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Article
Direct-to-consumer genetic testing for predicting sports performance and talent identification: Consensus statement.
British Journal of Sports Medicine
  • Nick Webborn, University of Brighton, Eastbourne, UK
  • Alun Williams, Manchester Metropolitan University
  • Mike McNamee, Swansea University, Swansea, UK
  • Claude Bouchard, Pennington Biomedical Research Center, Baton Rouge, USA
  • Yannis Pitsiladis, University of Brighton, Eastbourne, UK
  • Ildus Ahmetov, Volga Region State Academy of Physical Culture
  • Euan Ashley, Stanford University
  • Nuala Byrne, Bond University
  • Silvia Camporesi, King's College London, London, UK
  • Malcolm Collins, University of Cape Town, Cape Town, South Africa
  • Paul Dijkstra, Aspetar—Qatar Orthopaedic & Sports Medicine Hospital, Doha, Qatar
  • Nir Eynon, Victoria University, Melbourne
  • Noryuki Fuku, Juntendo University, Tokyo, Japan
  • Fleur C Garton, University of Melbourne
  • Nils Noppe, Coram Chambers, London, UK
  • Soren Holm, University of Manchester, Manchester, UK
  • Jane Kaye, University of Oxford, Headington, UK
  • Vassilis Klissouras, University of Athens, Athens, Greece
  • Alejandro Lucia, Universidad Europea and Research Institute i+12, Madrid, Spain
  • Kamiel Maase, Elite Sport Unit, Netherlands Olympic Committee
  • Colin Moran, University of Stirling, Stirling, UK
  • Kathryn N North, University of Melbourne
  • Fabio Pigozzi, University of Rome, Rome, Italy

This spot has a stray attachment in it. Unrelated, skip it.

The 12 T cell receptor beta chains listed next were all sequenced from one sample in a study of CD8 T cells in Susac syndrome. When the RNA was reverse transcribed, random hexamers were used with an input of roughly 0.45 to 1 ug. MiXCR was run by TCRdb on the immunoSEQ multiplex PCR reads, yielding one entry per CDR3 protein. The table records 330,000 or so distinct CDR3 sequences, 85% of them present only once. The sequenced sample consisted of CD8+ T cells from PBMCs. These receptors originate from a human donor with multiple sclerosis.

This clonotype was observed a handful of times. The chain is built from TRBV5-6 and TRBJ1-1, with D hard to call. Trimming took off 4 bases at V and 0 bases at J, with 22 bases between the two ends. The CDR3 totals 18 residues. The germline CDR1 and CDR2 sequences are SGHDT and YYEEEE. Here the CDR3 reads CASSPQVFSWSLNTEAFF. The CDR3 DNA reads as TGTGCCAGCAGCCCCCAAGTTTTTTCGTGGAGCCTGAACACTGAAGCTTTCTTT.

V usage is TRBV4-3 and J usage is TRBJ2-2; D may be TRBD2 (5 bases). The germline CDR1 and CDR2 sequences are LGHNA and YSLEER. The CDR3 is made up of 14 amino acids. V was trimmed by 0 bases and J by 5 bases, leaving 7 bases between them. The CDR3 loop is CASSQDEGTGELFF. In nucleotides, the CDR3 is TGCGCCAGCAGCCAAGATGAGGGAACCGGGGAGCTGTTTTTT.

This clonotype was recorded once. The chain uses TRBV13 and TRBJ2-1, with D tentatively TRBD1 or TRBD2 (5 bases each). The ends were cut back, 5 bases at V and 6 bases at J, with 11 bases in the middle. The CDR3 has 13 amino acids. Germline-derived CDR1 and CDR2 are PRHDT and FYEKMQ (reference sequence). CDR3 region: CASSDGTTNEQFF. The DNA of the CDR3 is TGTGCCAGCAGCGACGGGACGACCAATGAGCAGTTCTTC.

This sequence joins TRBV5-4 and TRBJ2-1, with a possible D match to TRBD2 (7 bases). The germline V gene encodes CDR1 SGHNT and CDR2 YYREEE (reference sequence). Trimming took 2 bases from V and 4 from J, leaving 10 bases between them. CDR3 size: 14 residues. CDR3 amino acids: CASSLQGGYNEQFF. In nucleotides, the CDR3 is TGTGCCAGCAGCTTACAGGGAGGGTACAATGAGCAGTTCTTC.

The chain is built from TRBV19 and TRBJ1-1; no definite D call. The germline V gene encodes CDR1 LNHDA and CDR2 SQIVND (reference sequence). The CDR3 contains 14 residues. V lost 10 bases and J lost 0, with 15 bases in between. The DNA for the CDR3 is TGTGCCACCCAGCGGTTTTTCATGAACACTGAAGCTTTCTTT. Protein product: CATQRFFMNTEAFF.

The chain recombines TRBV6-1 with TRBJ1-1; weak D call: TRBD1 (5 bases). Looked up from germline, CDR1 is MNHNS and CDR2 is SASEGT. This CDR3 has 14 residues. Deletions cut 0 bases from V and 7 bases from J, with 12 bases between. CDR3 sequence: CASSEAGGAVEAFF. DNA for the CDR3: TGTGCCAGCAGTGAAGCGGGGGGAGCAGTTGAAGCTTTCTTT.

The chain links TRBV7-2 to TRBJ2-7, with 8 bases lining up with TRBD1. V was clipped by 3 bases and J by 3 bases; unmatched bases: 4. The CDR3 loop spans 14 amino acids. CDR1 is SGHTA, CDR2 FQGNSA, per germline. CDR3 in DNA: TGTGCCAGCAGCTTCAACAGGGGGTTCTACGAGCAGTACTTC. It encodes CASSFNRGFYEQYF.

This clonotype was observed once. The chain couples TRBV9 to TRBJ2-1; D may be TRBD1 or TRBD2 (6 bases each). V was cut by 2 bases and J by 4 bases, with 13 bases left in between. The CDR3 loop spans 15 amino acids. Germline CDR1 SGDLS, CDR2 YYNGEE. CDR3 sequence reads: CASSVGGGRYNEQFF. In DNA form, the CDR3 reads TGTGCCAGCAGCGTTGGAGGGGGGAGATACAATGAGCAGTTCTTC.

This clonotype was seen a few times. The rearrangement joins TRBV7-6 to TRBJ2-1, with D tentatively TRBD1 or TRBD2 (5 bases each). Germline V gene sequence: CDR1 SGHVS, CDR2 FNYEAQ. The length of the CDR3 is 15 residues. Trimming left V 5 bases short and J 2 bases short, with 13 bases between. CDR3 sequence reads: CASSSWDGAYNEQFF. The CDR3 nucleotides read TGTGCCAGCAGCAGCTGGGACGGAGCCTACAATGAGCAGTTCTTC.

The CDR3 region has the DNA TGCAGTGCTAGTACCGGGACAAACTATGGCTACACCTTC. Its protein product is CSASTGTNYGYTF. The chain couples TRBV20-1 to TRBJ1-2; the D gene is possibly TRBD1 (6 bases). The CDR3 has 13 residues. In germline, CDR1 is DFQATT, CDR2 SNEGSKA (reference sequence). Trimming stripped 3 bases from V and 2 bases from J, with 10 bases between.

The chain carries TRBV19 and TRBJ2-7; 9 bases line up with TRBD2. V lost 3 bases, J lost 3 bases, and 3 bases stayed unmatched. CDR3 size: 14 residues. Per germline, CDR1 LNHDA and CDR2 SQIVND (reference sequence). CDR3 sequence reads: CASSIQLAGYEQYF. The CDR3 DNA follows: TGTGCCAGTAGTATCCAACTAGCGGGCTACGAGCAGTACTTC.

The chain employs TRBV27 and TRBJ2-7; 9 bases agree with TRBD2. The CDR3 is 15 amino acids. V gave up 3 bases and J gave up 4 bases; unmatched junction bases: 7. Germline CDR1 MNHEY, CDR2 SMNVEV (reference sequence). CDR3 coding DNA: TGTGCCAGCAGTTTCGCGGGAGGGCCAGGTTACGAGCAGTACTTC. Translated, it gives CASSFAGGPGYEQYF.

• Guan Wang, University of Brighton, Eastbourne, UK
Date of this Version
1-1-2015
Document Type
Journal Article
Publication Details

Published version

Webborn, N., Williams, A., McNamee, M., Bouchard, C., Pitsiladis, Y., Ahmetov, I., Ashley, E., Byrne, N. M., Camporesi, S., Collins, M., Dijkstra, P., Eynon, N., Fuku, N., Garton, F.C., Hoppe, N., Holm, S., Kaye, J., Klissouras, V., Lucia, A., Maase, K., Moran, C., North, K.N., Pigozzi, F., & Wang G. (2015). Direct-to-consumer genetic testing for predicting sports performance and talent identification: Consensus statement. British Journal of Sports Medicine, 49(23), 1486-1491.

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Copyright © The Authors 2015

Distribution License
Creative Commons Attribution-Noncommercial 4.0
Disciplines
Abstract
The general consensus among sport and exercise genetics researchers is that genetic tests have no role to play in talent identification or the individualised prescription of training to maximise performance. Despite the lack of evidence, recent years have witnessed the rise of an emerging market of direct-to-consumer marketing (DTC) tests that claim to be able to identify children's athletic talents. Targeted consumers include mainly coaches and parents. There is concern among the scientific community that the current level of knowledge is being misrepresented for commercial purposes. There remains a lack of universally accepted guidelines and legislation for DTC testing in relation to all forms of genetic testing and not just for talent identification. There is concern over the lack of clarity of information over which specific genes or variants are being tested and the almost universal lack of appropriate genetic counselling for the interpretation of the genetic data to consumers. Furthermore independent studies have identified issues relating to quality control by DTC laboratories with different results being reported from samples from the same individual. Consequently, in the current state of knowledge, no child or young athlete should be exposed to DTC genetic testing to define or alter training or for talent identification aimed at selecting gifted children or adolescents. Large scale collaborative projects, may help to develop a stronger scientific foundation on these issues in the future.
Citation Information
Nick Webborn, Alun Williams, Mike McNamee, Claude Bouchard, et al.. "Direct-to-consumer genetic testing for predicting sports performance and talent identification: Consensus statement." British Journal of Sports Medicine Vol. 49 Iss. 23 (2015) p. 1486 - 1491 ISSN: 0306-3674
Available at: http://works.bepress.com/nuala_byrne/41/